Sure Apple (and later the other app-store proprietors) has a lot more control over how applications are programmed for the iPhone and of how (and whether) those programs can be distributed to the consumer market than either Microsoft or Apple ever had over software development for the personal computer. But, it certainly seemed to me at the time, two really powerful factors cut against seeing the success of the iPhone as in any way threatening. First, if these kinds of platforms were too restrictive about software development, they’d do themselves in as platforms. Unless a true monopoly in favor of one mobile OS emerged, this particular harm was pretty hard for me to envision. And second, it was obvious that the real generativity going forward would be in the Internet and continued evolution of the web, right? Not in the long-matured PC? And I saw smartphones and similar appliances as really being all about providing Internet access. After all, the iPhone had a web browser built right in. It was even one that does a reasonably tolerable job at complying with web standards—indeed Apple’s banning Flash from the iPhone and campaign for HTML5 made it a sort of champion of web standards, right? (To this day I buck the trends apparent in market research, and spend the lion’s share of my phone or tablet time in the browser.)

Walled Gardens

In retrospect, I think I misunderstood the degree to which app markets would take off, the apparent appeal of apps over the “mobile” Internet for content proprietors, ecommerce, and for many users, and the other ways in which the Web and its users were changing. To the extent that there’s been a flight (by users, business, or developers) from the open “generative” web it seems to have been less motivated by escalating privacy or security weaknesses of open networks than by the rise of social networking—Facebook in particular—as an entirely different kind of walled garden into which much of the Internet’s content, and even more of its linkages and connections, are increasingly confined. Social networking platforms, and their role in terms of an open Internet (and especially an open Internet for knowledge and discovery, the classic purview of the librarian) are a topic for another post, except insofar as their prevalence has simply slurped up so much of users’ “digital media” time that their own app-forward strategies have become powerful drivers of additional app-versus-browser choices.

There is a long chain from particular business strategies (ours included) that might favor adoption of an “app first” approach to mobile networks and the scenarios that truly trouble those who fear for the future of the web in terms of open content and information freedom. But the fears deserve to be taken seriously.

Selected Posts and Articles

The following posts and articles are worth reading, and most also have very good and insightful dialog in their comments sections:

  • Joe Hewitt, “Web Technologies Need an Owner”.

    Software-developer Hewitt argues that a “leadership vacuum” impairs the web (defined as the HTML, CSS, and Javascript “triumvirate”) and that other platforms will continue to access data via HTTP but that the Web as we know it is under real threat, with the possibility that “freedom of information may be restricted to whatever our information overlords see fit to feature on their App Market Stores.”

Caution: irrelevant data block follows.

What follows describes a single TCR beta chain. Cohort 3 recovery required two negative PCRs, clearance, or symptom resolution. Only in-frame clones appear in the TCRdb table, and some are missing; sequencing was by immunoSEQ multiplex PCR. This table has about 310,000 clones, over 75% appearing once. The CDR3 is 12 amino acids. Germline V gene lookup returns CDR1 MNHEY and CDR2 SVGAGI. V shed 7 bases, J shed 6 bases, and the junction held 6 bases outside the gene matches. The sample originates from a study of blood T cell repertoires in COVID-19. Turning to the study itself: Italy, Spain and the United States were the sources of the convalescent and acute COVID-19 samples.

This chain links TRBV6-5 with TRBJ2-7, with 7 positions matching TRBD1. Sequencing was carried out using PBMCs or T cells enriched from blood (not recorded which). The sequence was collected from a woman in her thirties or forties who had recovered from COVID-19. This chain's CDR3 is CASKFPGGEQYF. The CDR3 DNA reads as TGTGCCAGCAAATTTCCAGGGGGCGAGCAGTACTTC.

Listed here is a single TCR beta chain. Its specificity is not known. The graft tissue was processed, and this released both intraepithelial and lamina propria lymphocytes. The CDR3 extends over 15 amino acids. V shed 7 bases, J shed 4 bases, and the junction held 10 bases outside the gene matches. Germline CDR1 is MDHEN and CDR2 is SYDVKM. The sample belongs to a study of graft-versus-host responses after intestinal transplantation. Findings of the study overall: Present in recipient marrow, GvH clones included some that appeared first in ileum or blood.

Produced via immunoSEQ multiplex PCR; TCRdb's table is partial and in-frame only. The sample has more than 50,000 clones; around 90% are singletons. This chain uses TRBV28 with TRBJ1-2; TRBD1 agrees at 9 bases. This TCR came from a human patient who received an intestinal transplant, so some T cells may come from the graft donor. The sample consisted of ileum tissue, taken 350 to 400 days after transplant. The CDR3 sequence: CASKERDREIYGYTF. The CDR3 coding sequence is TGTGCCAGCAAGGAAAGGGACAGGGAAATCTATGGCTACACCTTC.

• Mark Palmer, “Code generators all the way down: Why the Web sucks for Apps”.

    Palmer attacks the HTML/CSS/Javascript Web as an app-development platform (in a series of posts linked from this one), thinks that apps will win on the desktop too, and sees the web as more suited to being a technology “limited to document viewing and sharing” without addressing whether such a niche technology would remain viable and vital for that purpose.

  • Frederick Tubiermont, “7 Reasons Why Appstores are Doomed,” Medium.

    Writing in Medium, Tubiermont foresees web apps’ eventual triumph over app stores. Among other points he claims, contra the other critics who favor app stores for discovery, that the Web offers the superior platform for locating, activating, and updating applications and services. He also makes the points that many apps rely on the Internet, anyway, and he sees a minimal and diminishing role for native app “wrappers” around HTML5 functionality. All points are well taken, though I think that the arguments about Internet-connectivity within apps and even the one about “wrappers” may understate the (problematic) perceived potential value for some applications—content-delivery apps for movies or even for rights-managed ebooks, for example—to avoid a Web front end.

  • Chris Dixon, “The Decline of the Mobile Web.”

    Dixon is another saddened, reluctant, prophet of app triumph and web-standards decline. He highlights a “rich-get-richer” dynamic for apps, and bemoans the control of app store proprietors (both for their “tax” on revenue and for their control over development). He even uses a “cable TV” metaphor similar to my own.

  • Matthew Butterick, The Bomb in the Garden.

    Butterick, well-known to law librarians as the author of Typography for Lawyers and as an online style and typography advocate, gave this thoughtful and provocative talk to the 2013 TYPO Conference in San Francisco. Butterick largely fingers the web’s lack of a viable economic model—apart from gradually weakening ad-supported structures and clumsy paywalls—to make quality information appropriately expensive, and bemoans that this may lead to second-class status behind app and media platforms like iOS, Android, and Kindle. He calls for better and more creative thought to go into how to make information expensive, and expresses frustration with the W3C (even calling for it to be disbanded) and more broadly with the standards-development process. The talk is less clear on *what* ideas might allow for these better web-based business models or allow the web to better compete with proprietary application platforms.

  • Lukas Mathis, “Web Apps.”

    A nice, highly practical, commentary on the merits of native app versus web app development that comes down to the conclusion that Apple’s and Google’s Android interests favor native apps but that user’s interests likely favor web apps. But that for developers it is about pragmatism not ideological platform wars.

  • John Gruber, “Web Apps versus Native Apps is Still a Thing,” Daring Fireball.

    Gruber blogs extensively about iOS and other mobile development issues. This is one of several posts related to web vs. native (and mobile vs. PC) considerations.